In short, yes, regarding the four points mentioned above, the data do confirm the observations made during the match. But there still remain so many interesting observations that only come forward when looking at these data. Take for example the difference between Toivonen and Wijnaldum with regard to their passing preference.

Our aim for the near future is to regularly implement the use of match data like these, courteously provided by InStat Football, to structure the observations made regarding tactics and player performances. Should more coverage be available and hopefully in the near future, all Eredivisie match be covered, the necessary context will become available to interpret different data as it should be. At present, though, the intermittent use of match data seems a very helpful tool to structure naked eye observations. As always, please feel free to share your thoughts on this type of analysis, which is only just emerging in the Eredivisie.

 

This post could not have been created without the support of InStat Football.

8 thoughts on “PSV 2 – 2 Ajax: Does match data confirm the naked eye observations?

  1. Orange14

    I think if Sulejmani were healthy, Pieters would not have had as easy a time playing up the field as Ajax were very silent going down his side of the defense. Not starting a true winger and having Eriksen drift inside was a real problem.

    Reply
  2. bart

    I was interested in your PSV tackle stats so I looked at the .png and came with the following …

    Number Player name – total : 1st half : 2nd half : own half : opponent’s half.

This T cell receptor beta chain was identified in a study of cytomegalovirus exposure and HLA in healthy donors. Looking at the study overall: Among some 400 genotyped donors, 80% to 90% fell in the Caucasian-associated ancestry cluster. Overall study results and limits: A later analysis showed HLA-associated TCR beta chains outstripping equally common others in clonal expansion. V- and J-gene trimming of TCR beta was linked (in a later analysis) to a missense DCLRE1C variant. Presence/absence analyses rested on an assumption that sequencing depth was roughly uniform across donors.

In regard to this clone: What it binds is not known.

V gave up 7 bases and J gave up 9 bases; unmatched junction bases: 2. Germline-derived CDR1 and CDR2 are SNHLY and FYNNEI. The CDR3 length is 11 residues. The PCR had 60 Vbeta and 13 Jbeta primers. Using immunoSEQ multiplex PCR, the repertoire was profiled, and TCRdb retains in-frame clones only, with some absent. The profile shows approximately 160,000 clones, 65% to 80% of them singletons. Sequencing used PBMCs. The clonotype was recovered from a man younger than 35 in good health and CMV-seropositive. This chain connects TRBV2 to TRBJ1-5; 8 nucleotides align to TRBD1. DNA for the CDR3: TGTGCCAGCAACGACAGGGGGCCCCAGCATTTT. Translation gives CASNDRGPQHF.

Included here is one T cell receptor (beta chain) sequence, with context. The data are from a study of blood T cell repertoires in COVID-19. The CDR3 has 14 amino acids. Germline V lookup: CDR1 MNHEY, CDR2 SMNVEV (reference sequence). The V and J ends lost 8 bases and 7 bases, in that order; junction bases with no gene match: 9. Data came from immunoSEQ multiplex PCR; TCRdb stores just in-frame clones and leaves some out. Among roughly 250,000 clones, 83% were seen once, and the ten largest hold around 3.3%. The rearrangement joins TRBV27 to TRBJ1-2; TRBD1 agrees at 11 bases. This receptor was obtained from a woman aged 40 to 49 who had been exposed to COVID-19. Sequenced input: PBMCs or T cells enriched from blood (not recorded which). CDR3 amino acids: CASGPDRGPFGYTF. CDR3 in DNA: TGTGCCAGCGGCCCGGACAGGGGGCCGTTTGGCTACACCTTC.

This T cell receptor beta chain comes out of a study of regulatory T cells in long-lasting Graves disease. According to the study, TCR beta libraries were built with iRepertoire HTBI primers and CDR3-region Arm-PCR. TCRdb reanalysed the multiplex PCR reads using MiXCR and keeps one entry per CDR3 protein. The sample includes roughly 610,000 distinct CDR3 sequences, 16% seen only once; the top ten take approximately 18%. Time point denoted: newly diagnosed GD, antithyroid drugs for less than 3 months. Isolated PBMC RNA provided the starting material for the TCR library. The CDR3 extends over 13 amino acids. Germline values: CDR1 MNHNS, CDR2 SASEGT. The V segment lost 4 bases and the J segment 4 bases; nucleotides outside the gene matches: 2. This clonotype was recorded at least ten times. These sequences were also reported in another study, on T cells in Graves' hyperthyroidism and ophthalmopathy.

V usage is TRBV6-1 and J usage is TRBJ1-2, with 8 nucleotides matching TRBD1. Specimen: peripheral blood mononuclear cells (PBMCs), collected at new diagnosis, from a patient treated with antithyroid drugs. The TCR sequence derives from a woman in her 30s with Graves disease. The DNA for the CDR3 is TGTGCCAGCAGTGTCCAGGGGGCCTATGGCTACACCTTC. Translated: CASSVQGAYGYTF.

2 Manolev – 3/6 : 2/4 : 1/2 : 3/4 : 0/2.
    5 Pieters – 1/3 : 0/1 : 1/2 : 1/3 : 0/0.
    6 Strootman – 6/10 : 3/7 : 3/3 : 5/9 : 1/1.
    7 Toivonen – 1/2 : 0/0 : 1/2 : 0/0 : 1/2.
    9 Matavz – 1/4 : 0/3 : 1/1 : 0/2 : 1/2.
    11 Lens – 2/4 : 0/2 : 2/2 : 2/3 : 0/1.
    14 Mertens – 3/3 : 3/3 : 0/0 : 1/1 : 2/2.
    18 Derijck – 1/1 : 0/0 : 1/1 : 1/1 : 0/0.
    ? Unknown – 0/1 : 0/1 : 0/0 : 0/1 : 0/0.

    Total – 18/34 : 8/21 : 10/13 : 13/23 : 5/11.

    Now, I’m not saying much about your conclusions but somehow your posted figures before the graphic don’t add up what is displayed in the graphic … which is correct?
    For example, there is not one Marcelo (#4 for PSV) tackle shown in the graphic. I can’t tell who’s that one tackle is which is shown in the first half as a Manolev tackle (missed) is over it.
    What would make it even more interesting is to show which Ajax players successfully avoided the tackles (or not.) This could show a correlation between the defensive/offensive strengths of the players; who gave who the most trouble or not at all etc. when taking on an opponent or in intercepting a pass etc. You are of course right about the Stam thing so we can’t get down to the nitty gritty but still …

    If you ever need any help computing the data or discussing about what should be shown/analyzed etc feel free to mail me, my English is excellent and so is my Dutch. Live in Spain so never really see a Dutch game live on TV though …
    cheers,
    bart.

    Reply
    1. 11tegen11 Post author